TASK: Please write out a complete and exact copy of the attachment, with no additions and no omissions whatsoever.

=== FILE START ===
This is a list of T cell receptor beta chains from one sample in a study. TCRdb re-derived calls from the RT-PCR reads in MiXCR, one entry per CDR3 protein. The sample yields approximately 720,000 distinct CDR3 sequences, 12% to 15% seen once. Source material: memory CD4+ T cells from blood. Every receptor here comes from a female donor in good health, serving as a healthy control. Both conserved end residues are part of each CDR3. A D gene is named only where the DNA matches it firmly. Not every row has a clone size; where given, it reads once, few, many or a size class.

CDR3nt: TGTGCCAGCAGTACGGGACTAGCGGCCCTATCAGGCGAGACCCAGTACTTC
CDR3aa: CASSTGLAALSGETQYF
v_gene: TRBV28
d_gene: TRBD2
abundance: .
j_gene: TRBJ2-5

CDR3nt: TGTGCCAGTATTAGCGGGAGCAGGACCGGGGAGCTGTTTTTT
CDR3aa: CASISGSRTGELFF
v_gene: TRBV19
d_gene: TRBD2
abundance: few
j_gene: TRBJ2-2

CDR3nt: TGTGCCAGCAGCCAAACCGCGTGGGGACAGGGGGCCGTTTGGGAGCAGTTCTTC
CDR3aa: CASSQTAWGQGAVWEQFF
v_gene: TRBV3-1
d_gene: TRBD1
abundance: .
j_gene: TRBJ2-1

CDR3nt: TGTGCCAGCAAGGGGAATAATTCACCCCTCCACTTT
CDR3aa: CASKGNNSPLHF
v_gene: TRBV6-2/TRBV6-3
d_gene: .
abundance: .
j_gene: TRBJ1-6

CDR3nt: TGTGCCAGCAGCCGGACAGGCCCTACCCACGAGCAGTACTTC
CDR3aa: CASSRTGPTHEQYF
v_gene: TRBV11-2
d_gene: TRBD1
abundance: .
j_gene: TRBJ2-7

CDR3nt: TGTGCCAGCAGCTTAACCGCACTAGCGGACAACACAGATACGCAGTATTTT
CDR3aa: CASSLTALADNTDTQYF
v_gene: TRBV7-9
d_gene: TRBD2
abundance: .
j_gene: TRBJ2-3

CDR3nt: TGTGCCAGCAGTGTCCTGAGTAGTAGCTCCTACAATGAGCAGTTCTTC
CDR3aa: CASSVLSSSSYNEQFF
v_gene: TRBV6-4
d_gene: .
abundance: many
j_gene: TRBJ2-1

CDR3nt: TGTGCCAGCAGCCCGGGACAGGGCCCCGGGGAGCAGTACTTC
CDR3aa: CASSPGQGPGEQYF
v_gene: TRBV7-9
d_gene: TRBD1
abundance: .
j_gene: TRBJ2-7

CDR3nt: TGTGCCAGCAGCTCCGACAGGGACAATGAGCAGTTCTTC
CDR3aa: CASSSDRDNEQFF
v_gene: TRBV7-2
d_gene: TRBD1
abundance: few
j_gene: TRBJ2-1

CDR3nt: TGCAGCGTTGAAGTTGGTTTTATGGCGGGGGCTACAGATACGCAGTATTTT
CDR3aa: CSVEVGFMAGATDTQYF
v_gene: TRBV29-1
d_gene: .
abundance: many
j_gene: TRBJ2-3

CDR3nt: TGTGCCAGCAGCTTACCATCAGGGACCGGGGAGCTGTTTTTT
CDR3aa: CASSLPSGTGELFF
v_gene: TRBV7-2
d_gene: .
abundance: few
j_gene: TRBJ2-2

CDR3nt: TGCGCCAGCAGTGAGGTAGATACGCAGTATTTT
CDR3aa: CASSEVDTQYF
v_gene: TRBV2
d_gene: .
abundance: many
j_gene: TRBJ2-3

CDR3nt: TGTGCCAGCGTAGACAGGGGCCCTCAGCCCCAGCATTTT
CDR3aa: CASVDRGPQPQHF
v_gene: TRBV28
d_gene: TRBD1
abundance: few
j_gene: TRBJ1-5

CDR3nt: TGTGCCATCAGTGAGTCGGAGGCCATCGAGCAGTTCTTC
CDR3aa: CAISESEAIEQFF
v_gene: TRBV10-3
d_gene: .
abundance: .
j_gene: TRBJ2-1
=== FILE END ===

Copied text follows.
This is a list of T cell receptor beta chains from one sample in a study. TCRdb re-derived calls from the RT-PCR reads in MiXCR, one entry per CDR3 protein. The sample yields approximately 720,000 distinct CDR3 sequences, 12% to 15% seen once. Source material: memory CD4+ T cells from blood. Every receptor here comes from a female donor in good health, serving as a healthy control. Both conserved end residues are part of each CDR3. A D gene is named only where the DNA matches it firmly. Not every row has a clone size; where given, it reads once, few, many or a size class.

CDR3nt: TGTGCCAGCAGTACGGGACTAGCGGCCCTATCAGGCGAGACCCAGTACTTC
CDR3aa: CASSTGLAALSGETQYF
v_gene: TRBV28
d_gene: TRBD2
abundance: .
j_gene: TRBJ2-5

CDR3nt: TGTGCCAGTATTAGCGGGAGCAGGACCGGGGAGCTGTTTTTT
CDR3aa: CASISGSRTGELFF
v_gene: TRBV19
d_gene: TRBD2
abundance: few
j_gene: TRBJ2-2

CDR3nt: TGTGCCAGCAGCCAAACCGCGTGGGGACAGGGGGCCGTTTGGGAGCAGTTCTTC
CDR3aa: CASSQTAWGQGAVWEQFF
v_gene: TRBV3-1
d_gene: TRBD1
abundance: .
j_gene: TRBJ2-1

CDR3nt: TGTGCCAGCAAGGGGAATAATTCACCCCTCCACTTT
CDR3aa: CASKGNNSPLHF
v_gene: TRBV6-2/TRBV6-3
d_gene: .
abundance: .
j_gene: TRBJ1-6

CDR3nt: TGTGCCAGCAGCCGGACAGGCCCTACCCACGAGCAGTACTTC
CDR3aa: CASSRTGPTHEQYF
v_gene: TRBV11-2
d_gene: TRBD1
abundance: .
j_gene: TRBJ2-7

CDR3nt: TGTGCCAGCAGCTTAACCGCACTAGCGGACAACACAGATACGCAGTATTTT
CDR3aa: CASSLTALADNTDTQYF
v_gene: TRBV7-9
d_gene: TRBD2
abundance: .
j_gene: TRBJ2-3

CDR3nt: TGTGCCAGCAGTGTCCTGAGTAGTAGCTCCTACAATGAGCAGTTCTTC
CDR3aa: CASSVLSSSSYNEQFF
v_gene: TRBV6-4
d_gene: .
abundance: many
j_gene: TRBJ2-1

CDR3nt: TGTGCCAGCAGCCCGGGACAGGGCCCCGGGGAGCAGTACTTC
CDR3aa: CASSPGQGPGEQYF
v_gene: TRBV7-9
d_gene: TRBD1
abundance: .
j_gene: TRBJ2-7

CDR3nt: TGTGCCAGCAGCTCCGACAGGGACAATGAGCAGTTCTTC
CDR3aa: CASSSDRDNEQFF
v_gene: TRBV7-2
d_gene: TRBD1
abundance: few
j_gene: TRBJ2-1

CDR3nt: TGCAGCGTTGAAGTTGGTTTTATGGCGGGGGCTACAGATACGCAGTATTTT
CDR3aa: CSVEVGFMAGATDTQYF
v_gene: TRBV29-1
d_gene: .
abundance: many
j_gene: TRBJ2-3

CDR3nt: TGTGCCAGCAGCTTACCATCAGGGACCGGGGAGCTGTTTTTT
CDR3aa: CASSLPSGTGELFF
v_gene: TRBV7-2
d_gene: .
abundance: few
j_gene: TRBJ2-2

CDR3nt: TGCGCCAGCAGTGAGGTAGATACGCAGTATTTT
CDR3aa: CASSEVDTQYF
v_gene: TRBV2
d_gene: .
abundance: many
j_gene: TRBJ2-3

CDR3nt: TGTGCCAGCGTAGACAGGGGCCCTCAGCCCCAGCATTTT
CDR3aa: CASVDRGPQPQHF
v_gene: TRBV28
d_gene: TRBD1
abundance: few
j_gene: TRBJ1-5

CDR3nt: TGTGCCATCAGTGAGTCGGAGGCCATCGAGCAGTTCTTC
CDR3aa: CAISESEAIEQFF
v_gene: TRBV10-3
d_gene: .
abundance: .
j_gene: TRBJ2-1